Protections & New Formations
Much like their first match-up against the Pittsburgh Steelers, a key for the Baltimore Ravens will be protecting QB Joe Flacco. We all know the Steelers can get after the quarterback, but they will double their efforts after not being able to get Joe Flacco down in the first meeting. The Steelers’ defense is currently tied for second in the NFL with 32 sacks.
Offensive Coordinator Cam Cameron will have to be creative because it’s looking like starting FB Le’Ron McClain might not be ready for this game after suffering an ankle sprain in last week’s contest. In fact, the team signed veteran fullback, Jason McKie, as an insurance policy.
McClain’s role has been instrumental in the run and pass. The good news is that starting LT Michael Oher did practice on Wednesday, and most are hedging that he should be ready to go on Sunday. It may be safe to assume that Cam Cameron will have to game plan without his starting fullback. The idea will be to protect Flacco and utilize Ray Rice effectively in the run game.
What We Might See
Utilizing the H-back: Cam Cameron might run a two or three tight end set offense. The H-back (a hybrid of a fullback and tight end) can block and line up in the backfield. In last week’s game, rookie Dennis Pitta was inserted as an H-back after McClain went out with the injury. Todd Heap has also lined up in this formation many times. It was this very formation (with Heap in the backfield as a blocker) that allowed Flacco to throw the game-winning TD to T.J. Housmandzadeh in Pittsburgh. Heap’s execution of blocking the pass-rusher was critical on that play.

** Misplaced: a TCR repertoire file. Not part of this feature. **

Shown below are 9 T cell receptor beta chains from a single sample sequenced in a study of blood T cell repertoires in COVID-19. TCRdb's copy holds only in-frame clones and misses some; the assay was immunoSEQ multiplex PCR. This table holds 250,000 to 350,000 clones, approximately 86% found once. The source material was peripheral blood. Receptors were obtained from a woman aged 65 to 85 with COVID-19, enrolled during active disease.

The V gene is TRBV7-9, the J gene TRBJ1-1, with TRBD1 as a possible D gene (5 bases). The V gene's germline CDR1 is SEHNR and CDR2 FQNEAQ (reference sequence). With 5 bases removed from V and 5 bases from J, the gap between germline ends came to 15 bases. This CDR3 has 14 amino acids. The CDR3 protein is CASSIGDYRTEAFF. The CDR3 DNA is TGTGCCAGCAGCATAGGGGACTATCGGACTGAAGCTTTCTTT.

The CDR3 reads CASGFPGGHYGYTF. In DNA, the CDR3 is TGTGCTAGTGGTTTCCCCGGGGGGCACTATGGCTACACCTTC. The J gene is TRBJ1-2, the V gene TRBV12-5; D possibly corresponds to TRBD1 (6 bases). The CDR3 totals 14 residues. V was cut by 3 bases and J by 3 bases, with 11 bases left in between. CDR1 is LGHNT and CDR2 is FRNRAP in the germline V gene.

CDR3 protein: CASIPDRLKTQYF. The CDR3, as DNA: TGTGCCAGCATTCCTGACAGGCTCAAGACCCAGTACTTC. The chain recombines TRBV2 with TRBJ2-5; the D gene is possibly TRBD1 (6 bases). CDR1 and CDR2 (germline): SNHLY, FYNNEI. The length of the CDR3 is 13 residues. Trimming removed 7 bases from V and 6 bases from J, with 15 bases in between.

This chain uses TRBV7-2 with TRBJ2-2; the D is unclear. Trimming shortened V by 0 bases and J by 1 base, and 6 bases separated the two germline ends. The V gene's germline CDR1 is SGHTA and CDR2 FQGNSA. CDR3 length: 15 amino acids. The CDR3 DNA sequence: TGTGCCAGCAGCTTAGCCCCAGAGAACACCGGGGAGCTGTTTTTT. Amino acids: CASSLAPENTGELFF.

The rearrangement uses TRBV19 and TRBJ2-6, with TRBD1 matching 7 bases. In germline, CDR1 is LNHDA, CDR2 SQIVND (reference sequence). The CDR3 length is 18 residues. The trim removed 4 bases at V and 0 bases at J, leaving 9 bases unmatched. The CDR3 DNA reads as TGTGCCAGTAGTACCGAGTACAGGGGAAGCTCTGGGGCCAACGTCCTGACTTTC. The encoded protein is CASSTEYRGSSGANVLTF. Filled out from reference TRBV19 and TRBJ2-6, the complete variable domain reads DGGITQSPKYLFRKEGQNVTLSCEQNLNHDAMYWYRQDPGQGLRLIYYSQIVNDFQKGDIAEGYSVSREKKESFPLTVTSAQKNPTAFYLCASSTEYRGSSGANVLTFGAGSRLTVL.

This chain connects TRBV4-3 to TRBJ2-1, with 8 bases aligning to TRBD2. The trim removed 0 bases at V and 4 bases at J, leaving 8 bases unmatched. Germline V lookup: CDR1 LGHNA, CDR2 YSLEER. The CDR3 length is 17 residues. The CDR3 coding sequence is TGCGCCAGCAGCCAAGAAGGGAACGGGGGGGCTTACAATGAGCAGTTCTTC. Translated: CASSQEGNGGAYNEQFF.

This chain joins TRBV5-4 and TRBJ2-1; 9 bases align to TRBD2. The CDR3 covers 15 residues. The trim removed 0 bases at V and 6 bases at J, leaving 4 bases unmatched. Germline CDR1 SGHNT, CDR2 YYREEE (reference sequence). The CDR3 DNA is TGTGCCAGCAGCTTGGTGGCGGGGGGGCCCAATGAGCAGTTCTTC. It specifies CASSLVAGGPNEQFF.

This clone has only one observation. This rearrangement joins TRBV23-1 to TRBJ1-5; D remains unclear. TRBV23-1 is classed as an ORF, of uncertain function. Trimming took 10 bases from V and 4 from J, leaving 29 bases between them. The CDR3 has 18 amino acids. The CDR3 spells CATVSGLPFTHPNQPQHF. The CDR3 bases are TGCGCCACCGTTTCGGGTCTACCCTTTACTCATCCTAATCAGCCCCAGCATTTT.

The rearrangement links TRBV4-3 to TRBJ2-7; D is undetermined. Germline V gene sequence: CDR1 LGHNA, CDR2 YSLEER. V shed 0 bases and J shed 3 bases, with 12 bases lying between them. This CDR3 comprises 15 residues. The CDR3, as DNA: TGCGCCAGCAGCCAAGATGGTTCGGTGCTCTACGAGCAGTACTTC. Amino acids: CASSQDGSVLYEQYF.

Unbalanced line: Cameron has used the unbalanced line a few times this year. In Flacco’s rookie campaign, Cameron used the unbalanced line (lining up the tackles side-by-side to create mismatches in the run game) as the staple formation in the Ravens rushing attack.
Keep Pittsburg’s D Spread Out:
Spread Formation: Another option is to utilize what Joe Flacco has done so well: to work from the shotgun and spread formation, ultimately spreading out Pittsburgh’s defense. If the Steelers have any weakness, it is their pass defense (ranked 22nd overall). My guess is that the Ravens will see this and possibly attack it with the hurry-up offense.
Ray Rice Factor: Did anyone notice the pass to Rice in the final drive of the game last Sunday against Tampa? From the backfield, Rice went out for a short pass covered by a bigger defender— a mismatch that resulted in a critical reception. Last year in Baltimore, Cam Cameron used the same play against the Steelers with success on a crucial “4th and 5″ situation. As described by Post-Gazette, “A short pass over the line of scrimmage that he (Ray Rice) turned into a 44-yard gain on fourth-and-5 from the Ravens’ 46 with 2:51 remaining. That play resulted in Cundiff’s 24-yard field goal to force overtime.”
Rice draws a lot of attention from defenses and, in certain situations, he has the ability to draw the linebackers away from the line of scrimmage— he might find favorable coverage as if a receiver coming out of the backfield.
Contain Ben Roethlisberger
Ed Reed vs. Ben Roethlisberger. This is the most intriguing match-up of the game. Roethlisberger has made a living out of scrambling and making passes outside the pocket. Ed Reed is healthy and, in his short time back since being off PUP, has compiled 4 interceptions and 9 pass deflections.
The Steelers offensive line lost two starters this year and they have struggled in pass protection. Roethlisberger has been sacked five times for the second time in three games while the Ravens defense played well throughout the past two games. Defensive Coordinator Greg Mattison has been aggressive with his pressure packages and showed lots of different looks at the line of scrimmage.
For the Ravens defense, they will need to contain Roethlisberger from getting out of the pocket.